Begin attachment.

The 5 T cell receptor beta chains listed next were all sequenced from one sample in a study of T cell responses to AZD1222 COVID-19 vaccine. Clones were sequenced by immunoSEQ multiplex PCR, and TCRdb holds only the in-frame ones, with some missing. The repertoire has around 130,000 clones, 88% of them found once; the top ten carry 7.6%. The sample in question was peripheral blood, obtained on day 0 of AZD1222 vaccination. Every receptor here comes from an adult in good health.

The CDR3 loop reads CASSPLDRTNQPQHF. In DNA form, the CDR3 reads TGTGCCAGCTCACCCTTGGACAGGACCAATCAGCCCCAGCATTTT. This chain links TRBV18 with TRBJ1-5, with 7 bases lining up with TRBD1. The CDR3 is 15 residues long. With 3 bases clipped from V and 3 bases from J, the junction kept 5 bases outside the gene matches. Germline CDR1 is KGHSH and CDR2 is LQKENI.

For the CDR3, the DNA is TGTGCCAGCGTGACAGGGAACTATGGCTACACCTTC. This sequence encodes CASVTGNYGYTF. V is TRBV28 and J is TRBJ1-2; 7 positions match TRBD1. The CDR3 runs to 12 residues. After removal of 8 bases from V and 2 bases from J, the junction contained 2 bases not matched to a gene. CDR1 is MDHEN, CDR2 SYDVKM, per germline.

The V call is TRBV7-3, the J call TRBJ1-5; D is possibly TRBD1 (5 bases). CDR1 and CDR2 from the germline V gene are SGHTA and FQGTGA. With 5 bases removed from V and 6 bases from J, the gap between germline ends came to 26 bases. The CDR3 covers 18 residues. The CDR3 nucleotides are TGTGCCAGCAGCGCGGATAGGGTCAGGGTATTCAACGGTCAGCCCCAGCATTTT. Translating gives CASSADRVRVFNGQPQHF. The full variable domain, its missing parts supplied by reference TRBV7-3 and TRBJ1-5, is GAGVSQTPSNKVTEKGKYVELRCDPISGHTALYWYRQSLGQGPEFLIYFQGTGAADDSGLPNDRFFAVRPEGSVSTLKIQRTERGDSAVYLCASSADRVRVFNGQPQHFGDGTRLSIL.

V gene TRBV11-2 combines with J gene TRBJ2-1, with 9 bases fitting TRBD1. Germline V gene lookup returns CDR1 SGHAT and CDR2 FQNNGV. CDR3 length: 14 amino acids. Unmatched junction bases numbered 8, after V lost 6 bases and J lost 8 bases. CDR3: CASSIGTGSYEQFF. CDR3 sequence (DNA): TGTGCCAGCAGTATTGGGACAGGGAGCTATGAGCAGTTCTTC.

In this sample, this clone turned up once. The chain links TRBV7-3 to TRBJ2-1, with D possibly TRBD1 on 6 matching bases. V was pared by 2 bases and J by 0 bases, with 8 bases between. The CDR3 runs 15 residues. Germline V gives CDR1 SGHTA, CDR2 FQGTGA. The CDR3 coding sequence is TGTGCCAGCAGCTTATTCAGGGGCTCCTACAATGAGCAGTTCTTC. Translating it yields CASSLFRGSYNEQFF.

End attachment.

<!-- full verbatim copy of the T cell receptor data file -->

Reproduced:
The 5 T cell receptor beta chains listed next were all sequenced from one sample in a study of T cell responses to AZD1222 COVID-19 vaccine. Clones were sequenced by immunoSEQ multiplex PCR, and TCRdb holds only the in-frame ones, with some missing. The repertoire has around 130,000 clones, 88% of them found once; the top ten carry 7.6%. The sample in question was peripheral blood, obtained on day 0 of AZD1222 vaccination. Every receptor here comes from an adult in good health.

The CDR3 loop reads CASSPLDRTNQPQHF. In DNA form, the CDR3 reads TGTGCCAGCTCACCCTTGGACAGGACCAATCAGCCCCAGCATTTT. This chain links TRBV18 with TRBJ1-5, with 7 bases lining up with TRBD1. The CDR3 is 15 residues long. With 3 bases clipped from V and 3 bases from J, the junction kept 5 bases outside the gene matches. Germline CDR1 is KGHSH and CDR2 is LQKENI.

For the CDR3, the DNA is TGTGCCAGCGTGACAGGGAACTATGGCTACACCTTC. This sequence encodes CASVTGNYGYTF. V is TRBV28 and J is TRBJ1-2; 7 positions match TRBD1. The CDR3 runs to 12 residues. After removal of 8 bases from V and 2 bases from J, the junction contained 2 bases not matched to a gene. CDR1 is MDHEN, CDR2 SYDVKM, per germline.

The V call is TRBV7-3, the J call TRBJ1-5; D is possibly TRBD1 (5 bases). CDR1 and CDR2 from the germline V gene are SGHTA and FQGTGA. With 5 bases removed from V and 6 bases from J, the gap between germline ends came to 26 bases. The CDR3 covers 18 residues. The CDR3 nucleotides are TGTGCCAGCAGCGCGGATAGGGTCAGGGTATTCAACGGTCAGCCCCAGCATTTT. Translating gives CASSADRVRVFNGQPQHF. The full variable domain, its missing parts supplied by reference TRBV7-3 and TRBJ1-5, is GAGVSQTPSNKVTEKGKYVELRCDPISGHTALYWYRQSLGQGPEFLIYFQGTGAADDSGLPNDRFFAVRPEGSVSTLKIQRTERGDSAVYLCASSADRVRVFNGQPQHFGDGTRLSIL.

V gene TRBV11-2 combines with J gene TRBJ2-1, with 9 bases fitting TRBD1. Germline V gene lookup returns CDR1 SGHAT and CDR2 FQNNGV. CDR3 length: 14 amino acids. Unmatched junction bases numbered 8, after V lost 6 bases and J lost 8 bases. CDR3: CASSIGTGSYEQFF. CDR3 sequence (DNA): TGTGCCAGCAGTATTGGGACAGGGAGCTATGAGCAGTTCTTC.

In this sample, this clone turned up once. The chain links TRBV7-3 to TRBJ2-1, with D possibly TRBD1 on 6 matching bases. V was pared by 2 bases and J by 0 bases, with 8 bases between. The CDR3 runs 15 residues. Germline V gives CDR1 SGHTA, CDR2 FQGTGA. The CDR3 coding sequence is TGTGCCAGCAGCTTATTCAGGGGCTCCTACAATGAGCAGTTCTTC. Translating it yields CASSLFRGSYNEQFF.